One year after releasing the iPhone 4S, Apple has our rapt attention once more as it rolls out its newest iteration of the world's most popular smartphone.
The long-awaited iPhone 5 was announced at an event on Sept. 12 by Apple SVP Phil Schiller. Canadians will be able to pre-order the device starting this Friday (Sept. 14) and the iPhone 5 will start shipping on Sept. 21 (so get out your lawn chairs and tents, people).
Rising from the centre of the stage like some sort of mythical object at the unveiling, the device was made entirely of glass and aluminum, looking like many of the leaked pictures that the public saw ahead of the big reveal.
"It is an absolute jewel. It is the most beautiful product we have ever made, bar none," Schiller said, as quoted in Engadget's liveblog.
The new iPhone 5 is the world's thinnest smartphone, according to Schiller. It weighs 112 grams, which is 20 per cent lighter than the iPhone 4S.
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As expected, the iPhone 5 will operate on LTE networks and will be supported by many of Canada's major cellular networks, including Rogers, Telus, Bell, Fido, Virgin and Koodo.
Here's a look at how the iPhone 5 breaks down:
Appearance and Display
In keeping with previous iPhones, the 5 is available in two flavours: black or white. The black has a black anodized backing, while the white has a raw aluminum back. The new iPhone is longer than the 4S, but not wider, which Apple's Senior Vice President of Industrial Design, Jony Ive, says makes for a better user experience.
"By making the screen taller, but not wider, you can still comfortably use it with one hand," Ive said in a video shown at the event.
The screen, which is a 326ppi Retina display, measures four-inches and has a resolution of 1136 x 540 pixels, showed an additional row of apps on the home display because the iPhone 5 is higher than its predecessors. The iPhone's screen has also been improved with 44 per cent better colour saturation.
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Apple has optimized all of its first-party apps to show more when being used on the iPhone 5, including Calendar, iWork (Keynote, Pages and Numbers), iMovie and Garageband. Apps that aren't optimized will run letterboxed on the device. Third-party developers were also pleased with how fast they could get their apps together for the iPhone 5, according to Schiller.
Inside the iPhone 5, Apple has updated the device with a new A6 chip, which Apple says has processing power and graphics capabilities twice as powerful as the previous A5 chip.
As was rumoured, the iPhone 5 will no longer be using the connector that Apple has had on the majority of its devices for nearly a decade. Instead of the 30-pin connector, the iPhone 5 will now be using the "Lightning" connector (to complement Thunderbolt connection on its computers), which is 80 per cent smaller. The connector is double-sided, as well as thinner and more durable than the previous connection.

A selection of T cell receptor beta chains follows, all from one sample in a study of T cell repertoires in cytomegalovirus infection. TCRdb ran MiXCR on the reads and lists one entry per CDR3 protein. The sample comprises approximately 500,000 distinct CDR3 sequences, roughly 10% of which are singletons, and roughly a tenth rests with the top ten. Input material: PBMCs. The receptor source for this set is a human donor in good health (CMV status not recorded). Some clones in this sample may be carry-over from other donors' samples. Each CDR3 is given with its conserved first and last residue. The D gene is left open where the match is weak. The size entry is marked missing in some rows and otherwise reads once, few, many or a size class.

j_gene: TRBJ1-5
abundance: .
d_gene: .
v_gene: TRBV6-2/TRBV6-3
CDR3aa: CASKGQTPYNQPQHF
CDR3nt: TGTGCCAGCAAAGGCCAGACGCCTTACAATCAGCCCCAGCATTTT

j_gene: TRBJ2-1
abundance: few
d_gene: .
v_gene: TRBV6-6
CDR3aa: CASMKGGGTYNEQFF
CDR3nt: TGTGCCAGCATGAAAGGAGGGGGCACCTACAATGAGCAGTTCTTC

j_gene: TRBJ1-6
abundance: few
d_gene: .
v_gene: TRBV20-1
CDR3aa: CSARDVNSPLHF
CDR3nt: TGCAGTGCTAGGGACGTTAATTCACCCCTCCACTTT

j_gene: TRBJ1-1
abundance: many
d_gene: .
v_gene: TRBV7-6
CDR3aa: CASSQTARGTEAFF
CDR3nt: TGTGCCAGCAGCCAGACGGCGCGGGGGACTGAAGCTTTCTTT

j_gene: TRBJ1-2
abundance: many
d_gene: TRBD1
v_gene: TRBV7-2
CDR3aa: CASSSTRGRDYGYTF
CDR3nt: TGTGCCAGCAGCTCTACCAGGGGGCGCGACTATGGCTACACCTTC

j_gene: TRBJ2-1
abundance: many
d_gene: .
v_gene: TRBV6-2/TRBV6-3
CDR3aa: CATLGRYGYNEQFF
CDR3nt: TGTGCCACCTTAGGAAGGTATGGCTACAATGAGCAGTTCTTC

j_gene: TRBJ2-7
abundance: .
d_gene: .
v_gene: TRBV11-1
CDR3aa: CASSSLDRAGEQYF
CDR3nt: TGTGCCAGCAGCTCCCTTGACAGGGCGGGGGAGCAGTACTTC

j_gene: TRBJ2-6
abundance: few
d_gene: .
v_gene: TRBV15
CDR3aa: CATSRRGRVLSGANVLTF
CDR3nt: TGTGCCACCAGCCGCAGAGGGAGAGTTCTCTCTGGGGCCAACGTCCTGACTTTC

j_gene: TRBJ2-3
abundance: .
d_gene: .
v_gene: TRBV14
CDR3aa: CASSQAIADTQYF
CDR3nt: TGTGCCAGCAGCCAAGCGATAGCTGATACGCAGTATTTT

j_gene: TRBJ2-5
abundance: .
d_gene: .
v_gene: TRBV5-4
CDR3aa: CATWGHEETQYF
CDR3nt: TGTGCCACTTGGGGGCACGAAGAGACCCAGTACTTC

Schiller says that adapters will be available (for purchase, by the sound of it) so older devices will still work with the new Lightning connection. Manufacturers like Bose, JBL, B&W and B&O have already started manufacturing products that will be compatible with Lightning.
A common complaint for many iPhone users is the battery life, which Apple has addressed as well: according to the company, Apple's iPhone 5 will get 8 hours when used for 3G talk, browsing, or LTE browsing; 10 hours for WiFi browsing or video playback, 40 hours of music and 225 hours of standby time.
The iPhone 5 comes with a built-in rear facing 8MB iSight camera, as well as a front-facing FaceTime camera. The rear camera is 25 per cent smaller and 40 per cent faster than the previous camera, and can capture video in up to 1080p. One of the most exciting additions for many users will be the new Panorama mode, which lets users shoot landscape scenes up to 28 megapixels by stitching photos together. Coupled with the new A6 processor, the iPhone 5 is also meant to have better noise reduction and improved low-light performance.
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The FaceTime camera has been improved from the previous iPhone, too. Instead of the previous VGA front-facing camera, it can now capture up to 720p HD video and higher-quality photos.
Along with the new iPhone 5, Apple fans who own an iPhone 3G, 4 or 4S or an iPad 2 or New iPad will be getting access to the updated operating system, iOS 6.
As was made public previously, Apple dropped Google Maps integration for the new iOS in favour of developing their own Maps software. In the demonstration, Apple's Scott Forstall demonstrated how users can use Flyover mode to get a satellite view of an area, as well as 3D views of certain buildings.
iOS 6 will also be delivering updates for some of Apple's key organization software, including Mail, which will let you mark certain senders as VIPs to separate their emails, and Safari, which now looks much more like the version the full desktop version. iPhoto will also get Photo Stream, which lets you share photos publicly, and lets people add those photos into their own collection in iPhoto.
Siri has also had some work done, now offering her services as a source for sports scores and schedules, as well as movie recommendations based on Rotten Tomatoes ratings.
iOS 6 will launch next week on Sept. 19.
The iPhone 5 will cost the same as the iPhone 4S, at $199 for 16GB and $399 (U.S.) for 64GB. With the release of the new iPhone, the price of previous models will also be dropping: the iPhone 4S is now $99, and the iPhone 4 will be free with a cellular contract.